Gilead's Remdesivir Faces Criticism Over Effectiveness, Pricing and Government Support

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Gilead Sciences’ Veklury is far better known by its scientific name, remdesivir. At the moment, Veklury is quite profitable, although if a widespread vaccine knocks down the pandemic in the next year or so, Gilead may find itself with a drug with little or no market. The drug brought in $873 million in the third quarter, the first full quarter the drug has been on the market.

But the drug is facing a storm of controversy. On October 22, 2020, the U.S. Food and Drug Administration (FDA) granted the drug full approval for the treatment of COVID-19 patients requiring hospitalization. The antiviral drug was given emergency use authorization (EUA) in the spring. At the time of the EUA, it was really the only available treatment, but few physicians or analysts were particularly impressed with the drug’s effectiveness.

Back in April 2020, when the world was desperate for any drug that might help, Gilead reported encouraging results from its clinical trial of Veklury in COVID-19, with topline results from the Phase III SIMPLE trial evaluating 5-day and 10-day dosing in hospitalized patients with severe disease. It also reported positive data from the National Institute of Allergy and Infectious Diseases’ (NIAID) trial.

The results were promising, but not dazzling. One of the bigger takeaways was that the 5-day regimen appeared to have similar results to the 10-day regimen, which was good news because supply of the drug was limited. In terms of clinical improvement, the trial showed the time to clinical improvement for 50% of patients was 10 days in the 5-day cohort and 11 days in the 10-day cohort.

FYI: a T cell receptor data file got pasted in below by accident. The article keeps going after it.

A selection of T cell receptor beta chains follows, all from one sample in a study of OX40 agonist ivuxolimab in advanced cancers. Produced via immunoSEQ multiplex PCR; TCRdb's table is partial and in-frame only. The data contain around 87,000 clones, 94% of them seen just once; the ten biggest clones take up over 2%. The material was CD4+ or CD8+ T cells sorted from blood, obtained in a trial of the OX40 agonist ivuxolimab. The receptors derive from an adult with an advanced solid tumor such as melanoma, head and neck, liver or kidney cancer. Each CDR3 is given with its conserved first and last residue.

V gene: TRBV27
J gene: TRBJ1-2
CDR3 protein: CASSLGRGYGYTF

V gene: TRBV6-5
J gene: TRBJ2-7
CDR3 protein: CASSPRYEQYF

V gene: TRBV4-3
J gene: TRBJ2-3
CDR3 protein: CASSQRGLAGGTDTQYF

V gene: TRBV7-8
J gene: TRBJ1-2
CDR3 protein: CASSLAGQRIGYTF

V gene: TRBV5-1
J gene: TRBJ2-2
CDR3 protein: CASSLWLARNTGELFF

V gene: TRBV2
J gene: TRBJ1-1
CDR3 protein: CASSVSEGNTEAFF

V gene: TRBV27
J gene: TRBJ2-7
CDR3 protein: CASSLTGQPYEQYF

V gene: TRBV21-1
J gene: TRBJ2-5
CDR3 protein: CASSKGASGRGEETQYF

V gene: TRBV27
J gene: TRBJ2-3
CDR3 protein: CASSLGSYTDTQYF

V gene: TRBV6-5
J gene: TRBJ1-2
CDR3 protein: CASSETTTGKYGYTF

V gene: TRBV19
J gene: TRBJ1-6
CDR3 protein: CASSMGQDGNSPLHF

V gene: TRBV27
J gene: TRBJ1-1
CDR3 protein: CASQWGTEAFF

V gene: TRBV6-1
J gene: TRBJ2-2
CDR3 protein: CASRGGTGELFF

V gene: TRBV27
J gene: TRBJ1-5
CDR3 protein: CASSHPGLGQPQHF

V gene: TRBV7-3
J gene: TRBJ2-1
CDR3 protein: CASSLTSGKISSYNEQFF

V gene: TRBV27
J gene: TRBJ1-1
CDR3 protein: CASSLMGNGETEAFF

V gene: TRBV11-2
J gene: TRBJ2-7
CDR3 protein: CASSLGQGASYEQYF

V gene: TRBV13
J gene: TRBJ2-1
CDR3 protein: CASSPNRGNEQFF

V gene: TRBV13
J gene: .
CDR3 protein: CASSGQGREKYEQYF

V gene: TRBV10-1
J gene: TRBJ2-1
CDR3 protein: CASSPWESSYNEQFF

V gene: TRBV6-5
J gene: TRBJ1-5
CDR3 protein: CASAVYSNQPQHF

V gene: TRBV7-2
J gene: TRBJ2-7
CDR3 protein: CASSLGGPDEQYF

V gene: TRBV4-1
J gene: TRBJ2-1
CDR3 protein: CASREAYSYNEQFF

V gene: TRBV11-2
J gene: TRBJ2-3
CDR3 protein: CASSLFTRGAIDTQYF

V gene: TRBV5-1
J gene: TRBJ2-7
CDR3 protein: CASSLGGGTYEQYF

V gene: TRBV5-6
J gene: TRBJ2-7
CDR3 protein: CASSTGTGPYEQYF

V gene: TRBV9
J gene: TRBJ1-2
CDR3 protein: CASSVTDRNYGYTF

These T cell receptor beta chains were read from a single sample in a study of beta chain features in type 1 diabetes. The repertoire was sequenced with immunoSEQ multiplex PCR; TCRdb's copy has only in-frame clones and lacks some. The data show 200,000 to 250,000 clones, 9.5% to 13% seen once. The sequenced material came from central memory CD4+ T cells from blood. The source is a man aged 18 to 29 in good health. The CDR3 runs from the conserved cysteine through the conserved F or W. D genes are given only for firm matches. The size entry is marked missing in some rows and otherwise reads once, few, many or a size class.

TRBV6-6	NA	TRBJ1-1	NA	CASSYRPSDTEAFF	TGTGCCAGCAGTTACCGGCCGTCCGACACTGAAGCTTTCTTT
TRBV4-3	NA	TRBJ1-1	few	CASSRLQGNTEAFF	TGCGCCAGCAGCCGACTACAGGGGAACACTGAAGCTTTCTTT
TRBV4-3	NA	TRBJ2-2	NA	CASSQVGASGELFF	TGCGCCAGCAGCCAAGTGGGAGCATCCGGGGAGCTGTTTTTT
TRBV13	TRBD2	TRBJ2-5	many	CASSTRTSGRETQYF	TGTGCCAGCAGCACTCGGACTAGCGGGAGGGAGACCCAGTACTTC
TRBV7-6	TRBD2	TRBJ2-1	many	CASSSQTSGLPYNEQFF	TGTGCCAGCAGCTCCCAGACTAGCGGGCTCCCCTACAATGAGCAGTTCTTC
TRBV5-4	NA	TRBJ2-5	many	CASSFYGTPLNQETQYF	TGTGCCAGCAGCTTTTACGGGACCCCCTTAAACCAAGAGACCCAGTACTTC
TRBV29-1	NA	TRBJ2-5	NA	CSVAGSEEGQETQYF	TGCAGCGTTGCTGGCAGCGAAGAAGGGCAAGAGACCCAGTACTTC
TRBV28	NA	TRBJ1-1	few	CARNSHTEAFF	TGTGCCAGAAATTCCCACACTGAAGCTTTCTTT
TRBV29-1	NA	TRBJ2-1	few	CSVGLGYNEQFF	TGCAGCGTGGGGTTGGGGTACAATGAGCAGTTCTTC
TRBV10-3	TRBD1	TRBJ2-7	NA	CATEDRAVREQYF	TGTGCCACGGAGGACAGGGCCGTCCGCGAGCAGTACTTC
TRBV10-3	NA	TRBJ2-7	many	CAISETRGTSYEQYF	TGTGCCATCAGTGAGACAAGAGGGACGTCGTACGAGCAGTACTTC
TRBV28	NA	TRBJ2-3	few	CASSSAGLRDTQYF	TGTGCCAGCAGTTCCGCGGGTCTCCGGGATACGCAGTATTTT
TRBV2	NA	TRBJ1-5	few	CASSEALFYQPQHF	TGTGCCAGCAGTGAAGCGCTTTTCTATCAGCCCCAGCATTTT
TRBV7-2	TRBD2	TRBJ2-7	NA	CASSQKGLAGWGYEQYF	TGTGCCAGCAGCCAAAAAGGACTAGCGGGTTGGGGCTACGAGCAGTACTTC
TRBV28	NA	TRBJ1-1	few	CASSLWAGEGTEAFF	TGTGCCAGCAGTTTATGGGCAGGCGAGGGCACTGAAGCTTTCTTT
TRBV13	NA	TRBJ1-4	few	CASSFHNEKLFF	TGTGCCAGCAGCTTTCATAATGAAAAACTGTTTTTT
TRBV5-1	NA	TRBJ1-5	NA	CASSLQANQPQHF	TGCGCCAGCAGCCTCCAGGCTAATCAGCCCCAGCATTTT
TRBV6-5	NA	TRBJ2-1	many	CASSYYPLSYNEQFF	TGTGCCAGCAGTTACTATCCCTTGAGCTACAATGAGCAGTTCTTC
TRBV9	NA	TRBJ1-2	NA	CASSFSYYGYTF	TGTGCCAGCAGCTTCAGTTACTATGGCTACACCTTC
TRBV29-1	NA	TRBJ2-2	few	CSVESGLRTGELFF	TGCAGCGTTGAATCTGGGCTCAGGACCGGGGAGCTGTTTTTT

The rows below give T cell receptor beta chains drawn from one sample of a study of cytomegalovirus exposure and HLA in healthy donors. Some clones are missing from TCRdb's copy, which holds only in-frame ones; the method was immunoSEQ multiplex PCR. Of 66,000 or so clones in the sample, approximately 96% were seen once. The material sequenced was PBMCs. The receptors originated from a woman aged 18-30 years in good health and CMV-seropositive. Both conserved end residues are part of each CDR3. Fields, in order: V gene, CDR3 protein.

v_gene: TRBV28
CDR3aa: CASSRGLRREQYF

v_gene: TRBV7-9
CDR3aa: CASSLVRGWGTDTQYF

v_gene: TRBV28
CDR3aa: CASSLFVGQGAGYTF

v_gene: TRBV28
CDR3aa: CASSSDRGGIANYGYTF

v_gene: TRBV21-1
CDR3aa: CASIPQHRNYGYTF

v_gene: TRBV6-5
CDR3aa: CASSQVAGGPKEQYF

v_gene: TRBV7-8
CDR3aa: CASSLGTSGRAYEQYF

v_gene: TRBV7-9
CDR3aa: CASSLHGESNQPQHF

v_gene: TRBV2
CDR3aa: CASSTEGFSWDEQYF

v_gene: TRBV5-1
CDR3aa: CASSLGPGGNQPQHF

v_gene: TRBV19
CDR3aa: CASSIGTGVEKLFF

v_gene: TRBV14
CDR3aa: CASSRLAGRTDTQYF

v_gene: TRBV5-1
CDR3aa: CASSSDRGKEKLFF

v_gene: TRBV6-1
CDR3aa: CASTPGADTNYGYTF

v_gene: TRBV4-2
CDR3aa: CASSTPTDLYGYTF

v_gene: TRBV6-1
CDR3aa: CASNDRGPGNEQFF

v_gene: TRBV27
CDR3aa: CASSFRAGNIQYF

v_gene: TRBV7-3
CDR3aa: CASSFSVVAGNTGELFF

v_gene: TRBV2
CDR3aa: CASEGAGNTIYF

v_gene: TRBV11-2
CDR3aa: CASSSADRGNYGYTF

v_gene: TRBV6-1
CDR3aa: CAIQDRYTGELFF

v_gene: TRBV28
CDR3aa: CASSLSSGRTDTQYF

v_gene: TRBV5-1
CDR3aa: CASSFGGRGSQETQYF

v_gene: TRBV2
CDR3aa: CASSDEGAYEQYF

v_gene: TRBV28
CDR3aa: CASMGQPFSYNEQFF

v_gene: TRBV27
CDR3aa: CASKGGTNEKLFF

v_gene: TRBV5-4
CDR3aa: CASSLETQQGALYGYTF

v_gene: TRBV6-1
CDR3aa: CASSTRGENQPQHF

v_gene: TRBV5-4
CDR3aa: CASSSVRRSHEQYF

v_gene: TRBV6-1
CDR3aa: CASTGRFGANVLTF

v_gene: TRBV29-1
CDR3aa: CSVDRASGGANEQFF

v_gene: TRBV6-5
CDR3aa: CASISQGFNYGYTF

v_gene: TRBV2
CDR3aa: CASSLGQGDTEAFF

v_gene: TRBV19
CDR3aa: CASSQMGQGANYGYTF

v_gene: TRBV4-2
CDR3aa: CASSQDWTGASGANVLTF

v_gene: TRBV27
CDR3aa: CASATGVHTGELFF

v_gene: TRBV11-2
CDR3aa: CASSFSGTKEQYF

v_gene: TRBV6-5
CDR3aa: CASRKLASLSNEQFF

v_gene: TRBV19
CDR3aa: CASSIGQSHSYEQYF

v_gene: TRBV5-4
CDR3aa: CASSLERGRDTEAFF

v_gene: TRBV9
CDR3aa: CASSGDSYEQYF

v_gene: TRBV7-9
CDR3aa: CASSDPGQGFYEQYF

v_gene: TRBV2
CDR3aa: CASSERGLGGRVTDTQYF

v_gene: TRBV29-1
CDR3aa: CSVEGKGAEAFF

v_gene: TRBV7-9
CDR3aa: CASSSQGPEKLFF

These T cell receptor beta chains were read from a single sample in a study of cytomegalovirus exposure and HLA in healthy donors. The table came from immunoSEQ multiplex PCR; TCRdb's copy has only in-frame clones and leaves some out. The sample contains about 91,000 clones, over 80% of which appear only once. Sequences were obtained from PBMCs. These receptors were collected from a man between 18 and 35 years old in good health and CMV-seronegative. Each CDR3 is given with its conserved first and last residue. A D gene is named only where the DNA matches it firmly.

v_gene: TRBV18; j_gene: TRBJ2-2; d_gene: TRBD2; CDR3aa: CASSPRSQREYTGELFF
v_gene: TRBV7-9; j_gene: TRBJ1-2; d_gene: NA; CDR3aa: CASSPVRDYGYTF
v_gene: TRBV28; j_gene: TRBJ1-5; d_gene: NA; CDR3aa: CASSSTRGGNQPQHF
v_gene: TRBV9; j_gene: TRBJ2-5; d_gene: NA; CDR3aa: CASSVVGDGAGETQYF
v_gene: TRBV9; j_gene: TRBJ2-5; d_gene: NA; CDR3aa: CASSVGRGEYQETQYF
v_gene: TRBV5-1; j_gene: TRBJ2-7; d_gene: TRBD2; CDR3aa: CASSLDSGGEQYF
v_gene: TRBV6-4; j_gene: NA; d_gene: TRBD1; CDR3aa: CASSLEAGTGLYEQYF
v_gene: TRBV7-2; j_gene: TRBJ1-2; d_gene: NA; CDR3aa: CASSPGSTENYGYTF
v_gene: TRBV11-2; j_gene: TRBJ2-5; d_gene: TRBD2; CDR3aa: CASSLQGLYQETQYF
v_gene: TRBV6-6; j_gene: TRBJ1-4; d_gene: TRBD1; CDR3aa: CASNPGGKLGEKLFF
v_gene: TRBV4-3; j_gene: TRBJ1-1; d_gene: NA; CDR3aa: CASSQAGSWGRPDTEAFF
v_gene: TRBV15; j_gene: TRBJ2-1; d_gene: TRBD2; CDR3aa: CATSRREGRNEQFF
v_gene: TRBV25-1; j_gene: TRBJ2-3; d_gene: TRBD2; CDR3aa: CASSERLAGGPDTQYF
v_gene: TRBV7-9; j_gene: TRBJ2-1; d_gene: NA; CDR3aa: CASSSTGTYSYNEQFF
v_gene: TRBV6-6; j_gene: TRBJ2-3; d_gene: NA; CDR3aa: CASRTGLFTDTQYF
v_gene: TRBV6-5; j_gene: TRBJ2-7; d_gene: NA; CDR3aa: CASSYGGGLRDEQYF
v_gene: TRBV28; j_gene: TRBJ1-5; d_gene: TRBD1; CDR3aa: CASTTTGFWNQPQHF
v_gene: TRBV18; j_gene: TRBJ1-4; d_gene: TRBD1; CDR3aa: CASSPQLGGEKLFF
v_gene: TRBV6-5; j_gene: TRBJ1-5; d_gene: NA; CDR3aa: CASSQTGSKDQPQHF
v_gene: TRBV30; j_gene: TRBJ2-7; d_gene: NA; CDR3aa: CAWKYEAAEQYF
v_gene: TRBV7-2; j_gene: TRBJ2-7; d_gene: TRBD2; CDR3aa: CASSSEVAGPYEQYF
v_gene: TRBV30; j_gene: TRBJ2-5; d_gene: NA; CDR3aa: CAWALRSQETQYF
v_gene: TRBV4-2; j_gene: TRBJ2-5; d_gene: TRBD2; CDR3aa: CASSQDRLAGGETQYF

But a clinical trial by the World Health Organization (WHO) recently reported that the drug does not have any particular effect on a patient’s survival.

The WHO’s SOLIDARITY clinical trial evaluated remdesivir and three other drugs in 11,266 hospitalized COVID-19 patients and found that none of the drugs “substantially affected mortality” or decreased the need to ventilate patients, reported the Financial Times.

“These remdesivir, hydroxychloroquine, lopinavir and interferon regimens appeared to have little effect on in-hospital mortality,” the study stated. The WHO trial also demonstrated that the drugs did not affect hospital stays, which seems in contradiction to previous studies. However, WHO scientists said that was not the focus of the trial, which was designed to evaluate the impact on in-hospital mortality. The study has not yet been peer-reviewed.

In addition to the approval and profitability, Gilead has set a price of $3,120 for a course of treatment of Veklury for private insurers and $2,340 for government payers. The price was met with mixed opinions. The Institute for Clinical and Economic Review’s own estimate had been $2,800 as a fair price and said Gilead’s price was a “responsible pricing decision.” But that was based on if the drug ultimately demonstrated it significantly decreased death rates, which has not happened.